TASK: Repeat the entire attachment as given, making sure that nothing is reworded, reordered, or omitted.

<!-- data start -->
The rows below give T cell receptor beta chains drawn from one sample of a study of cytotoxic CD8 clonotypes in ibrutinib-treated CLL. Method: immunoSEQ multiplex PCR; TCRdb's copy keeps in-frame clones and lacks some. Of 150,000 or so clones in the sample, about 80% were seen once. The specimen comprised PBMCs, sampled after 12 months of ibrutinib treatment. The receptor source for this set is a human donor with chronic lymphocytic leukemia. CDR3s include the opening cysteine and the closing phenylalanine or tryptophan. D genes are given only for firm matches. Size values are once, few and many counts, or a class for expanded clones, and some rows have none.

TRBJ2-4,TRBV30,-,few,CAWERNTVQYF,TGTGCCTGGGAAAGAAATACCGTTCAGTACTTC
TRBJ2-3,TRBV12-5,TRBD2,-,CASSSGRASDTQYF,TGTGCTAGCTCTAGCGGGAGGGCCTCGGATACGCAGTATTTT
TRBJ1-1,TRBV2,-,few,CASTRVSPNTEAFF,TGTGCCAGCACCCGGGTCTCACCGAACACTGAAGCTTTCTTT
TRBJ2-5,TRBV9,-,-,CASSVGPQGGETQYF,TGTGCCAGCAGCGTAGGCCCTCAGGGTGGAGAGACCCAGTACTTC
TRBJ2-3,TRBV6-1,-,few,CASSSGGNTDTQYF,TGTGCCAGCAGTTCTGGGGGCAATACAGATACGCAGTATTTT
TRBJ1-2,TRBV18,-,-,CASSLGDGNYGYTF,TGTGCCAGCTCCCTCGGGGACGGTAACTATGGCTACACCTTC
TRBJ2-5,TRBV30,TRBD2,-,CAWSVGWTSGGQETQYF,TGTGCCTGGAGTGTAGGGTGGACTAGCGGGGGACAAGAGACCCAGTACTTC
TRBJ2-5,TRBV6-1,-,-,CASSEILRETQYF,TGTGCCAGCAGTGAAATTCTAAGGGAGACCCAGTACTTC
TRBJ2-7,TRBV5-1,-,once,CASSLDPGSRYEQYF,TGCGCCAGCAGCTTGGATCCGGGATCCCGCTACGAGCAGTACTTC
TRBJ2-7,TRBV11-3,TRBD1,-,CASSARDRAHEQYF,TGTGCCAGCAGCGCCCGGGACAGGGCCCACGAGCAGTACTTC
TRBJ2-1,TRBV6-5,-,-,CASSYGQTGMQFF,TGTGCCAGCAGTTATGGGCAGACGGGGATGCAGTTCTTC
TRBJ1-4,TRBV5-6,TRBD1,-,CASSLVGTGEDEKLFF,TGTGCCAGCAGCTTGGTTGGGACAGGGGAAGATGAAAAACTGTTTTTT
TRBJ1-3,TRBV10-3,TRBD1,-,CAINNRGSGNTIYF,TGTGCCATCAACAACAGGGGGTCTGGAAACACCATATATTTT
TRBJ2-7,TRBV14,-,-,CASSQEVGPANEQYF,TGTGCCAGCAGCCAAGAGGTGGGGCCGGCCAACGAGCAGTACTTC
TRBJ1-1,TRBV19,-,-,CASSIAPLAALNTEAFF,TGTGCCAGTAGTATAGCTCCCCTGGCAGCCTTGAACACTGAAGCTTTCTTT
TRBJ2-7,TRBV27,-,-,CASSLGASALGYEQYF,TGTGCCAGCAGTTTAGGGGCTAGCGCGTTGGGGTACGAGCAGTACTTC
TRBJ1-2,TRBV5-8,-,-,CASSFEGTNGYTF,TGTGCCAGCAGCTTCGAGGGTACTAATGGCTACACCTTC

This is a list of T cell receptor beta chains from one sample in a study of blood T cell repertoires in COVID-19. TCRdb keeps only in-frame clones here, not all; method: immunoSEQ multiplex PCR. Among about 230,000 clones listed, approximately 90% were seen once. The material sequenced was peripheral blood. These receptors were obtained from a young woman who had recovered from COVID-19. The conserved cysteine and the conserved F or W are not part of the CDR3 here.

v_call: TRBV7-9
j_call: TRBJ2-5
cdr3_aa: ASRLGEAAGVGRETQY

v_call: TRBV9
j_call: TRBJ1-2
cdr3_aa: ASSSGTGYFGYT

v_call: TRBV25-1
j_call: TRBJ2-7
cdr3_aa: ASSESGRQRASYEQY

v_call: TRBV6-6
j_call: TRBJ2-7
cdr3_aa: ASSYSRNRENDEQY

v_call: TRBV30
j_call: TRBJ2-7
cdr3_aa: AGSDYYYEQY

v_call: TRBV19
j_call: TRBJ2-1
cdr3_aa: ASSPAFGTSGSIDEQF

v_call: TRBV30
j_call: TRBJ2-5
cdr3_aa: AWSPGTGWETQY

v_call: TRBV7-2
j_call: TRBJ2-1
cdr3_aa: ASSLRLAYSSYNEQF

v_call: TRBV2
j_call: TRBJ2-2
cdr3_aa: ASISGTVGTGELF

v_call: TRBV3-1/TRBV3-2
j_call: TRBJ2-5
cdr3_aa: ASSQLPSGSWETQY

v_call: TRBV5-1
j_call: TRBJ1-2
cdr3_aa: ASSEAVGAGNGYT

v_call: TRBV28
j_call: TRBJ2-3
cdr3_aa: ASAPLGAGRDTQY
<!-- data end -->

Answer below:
The rows below give T cell receptor beta chains drawn from one sample of a study of cytotoxic CD8 clonotypes in ibrutinib-treated CLL. Method: immunoSEQ multiplex PCR; TCRdb's copy keeps in-frame clones and lacks some. Of 150,000 or so clones in the sample, about 80% were seen once. The specimen comprised PBMCs, sampled after 12 months of ibrutinib treatment. The receptor source for this set is a human donor with chronic lymphocytic leukemia. CDR3s include the opening cysteine and the closing phenylalanine or tryptophan. D genes are given only for firm matches. Size values are once, few and many counts, or a class for expanded clones, and some rows have none.

TRBJ2-4,TRBV30,-,few,CAWERNTVQYF,TGTGCCTGGGAAAGAAATACCGTTCAGTACTTC
TRBJ2-3,TRBV12-5,TRBD2,-,CASSSGRASDTQYF,TGTGCTAGCTCTAGCGGGAGGGCCTCGGATACGCAGTATTTT
TRBJ1-1,TRBV2,-,few,CASTRVSPNTEAFF,TGTGCCAGCACCCGGGTCTCACCGAACACTGAAGCTTTCTTT
TRBJ2-5,TRBV9,-,-,CASSVGPQGGETQYF,TGTGCCAGCAGCGTAGGCCCTCAGGGTGGAGAGACCCAGTACTTC
TRBJ2-3,TRBV6-1,-,few,CASSSGGNTDTQYF,TGTGCCAGCAGTTCTGGGGGCAATACAGATACGCAGTATTTT
TRBJ1-2,TRBV18,-,-,CASSLGDGNYGYTF,TGTGCCAGCTCCCTCGGGGACGGTAACTATGGCTACACCTTC
TRBJ2-5,TRBV30,TRBD2,-,CAWSVGWTSGGQETQYF,TGTGCCTGGAGTGTAGGGTGGACTAGCGGGGGACAAGAGACCCAGTACTTC
TRBJ2-5,TRBV6-1,-,-,CASSEILRETQYF,TGTGCCAGCAGTGAAATTCTAAGGGAGACCCAGTACTTC
TRBJ2-7,TRBV5-1,-,once,CASSLDPGSRYEQYF,TGCGCCAGCAGCTTGGATCCGGGATCCCGCTACGAGCAGTACTTC
TRBJ2-7,TRBV11-3,TRBD1,-,CASSARDRAHEQYF,TGTGCCAGCAGCGCCCGGGACAGGGCCCACGAGCAGTACTTC
TRBJ2-1,TRBV6-5,-,-,CASSYGQTGMQFF,TGTGCCAGCAGTTATGGGCAGACGGGGATGCAGTTCTTC
TRBJ1-4,TRBV5-6,TRBD1,-,CASSLVGTGEDEKLFF,TGTGCCAGCAGCTTGGTTGGGACAGGGGAAGATGAAAAACTGTTTTTT
TRBJ1-3,TRBV10-3,TRBD1,-,CAINNRGSGNTIYF,TGTGCCATCAACAACAGGGGGTCTGGAAACACCATATATTTT
TRBJ2-7,TRBV14,-,-,CASSQEVGPANEQYF,TGTGCCAGCAGCCAAGAGGTGGGGCCGGCCAACGAGCAGTACTTC
TRBJ1-1,TRBV19,-,-,CASSIAPLAALNTEAFF,TGTGCCAGTAGTATAGCTCCCCTGGCAGCCTTGAACACTGAAGCTTTCTTT
TRBJ2-7,TRBV27,-,-,CASSLGASALGYEQYF,TGTGCCAGCAGTTTAGGGGCTAGCGCGTTGGGGTACGAGCAGTACTTC
TRBJ1-2,TRBV5-8,-,-,CASSFEGTNGYTF,TGTGCCAGCAGCTTCGAGGGTACTAATGGCTACACCTTC

This is a list of T cell receptor beta chains from one sample in a study of blood T cell repertoires in COVID-19. TCRdb keeps only in-frame clones here, not all; method: immunoSEQ multiplex PCR. Among about 230,000 clones listed, approximately 90% were seen once. The material sequenced was peripheral blood. These receptors were obtained from a young woman who had recovered from COVID-19. The conserved cysteine and the conserved F or W are not part of the CDR3 here.

v_call: TRBV7-9
j_call: TRBJ2-5
cdr3_aa: ASRLGEAAGVGRETQY

v_call: TRBV9
j_call: TRBJ1-2
cdr3_aa: ASSSGTGYFGYT

v_call: TRBV25-1
j_call: TRBJ2-7
cdr3_aa: ASSESGRQRASYEQY

v_call: TRBV6-6
j_call: TRBJ2-7
cdr3_aa: ASSYSRNRENDEQY

v_call: TRBV30
j_call: TRBJ2-7
cdr3_aa: AGSDYYYEQY

v_call: TRBV19
j_call: TRBJ2-1
cdr3_aa: ASSPAFGTSGSIDEQF

v_call: TRBV30
j_call: TRBJ2-5
cdr3_aa: AWSPGTGWETQY

v_call: TRBV7-2
j_call: TRBJ2-1
cdr3_aa: ASSLRLAYSSYNEQF

v_call: TRBV2
j_call: TRBJ2-2
cdr3_aa: ASISGTVGTGELF

v_call: TRBV3-1/TRBV3-2
j_call: TRBJ2-5
cdr3_aa: ASSQLPSGSWETQY

v_call: TRBV5-1
j_call: TRBJ1-2
cdr3_aa: ASSEAVGAGNGYT

v_call: TRBV28
j_call: TRBJ2-3
cdr3_aa: ASAPLGAGRDTQY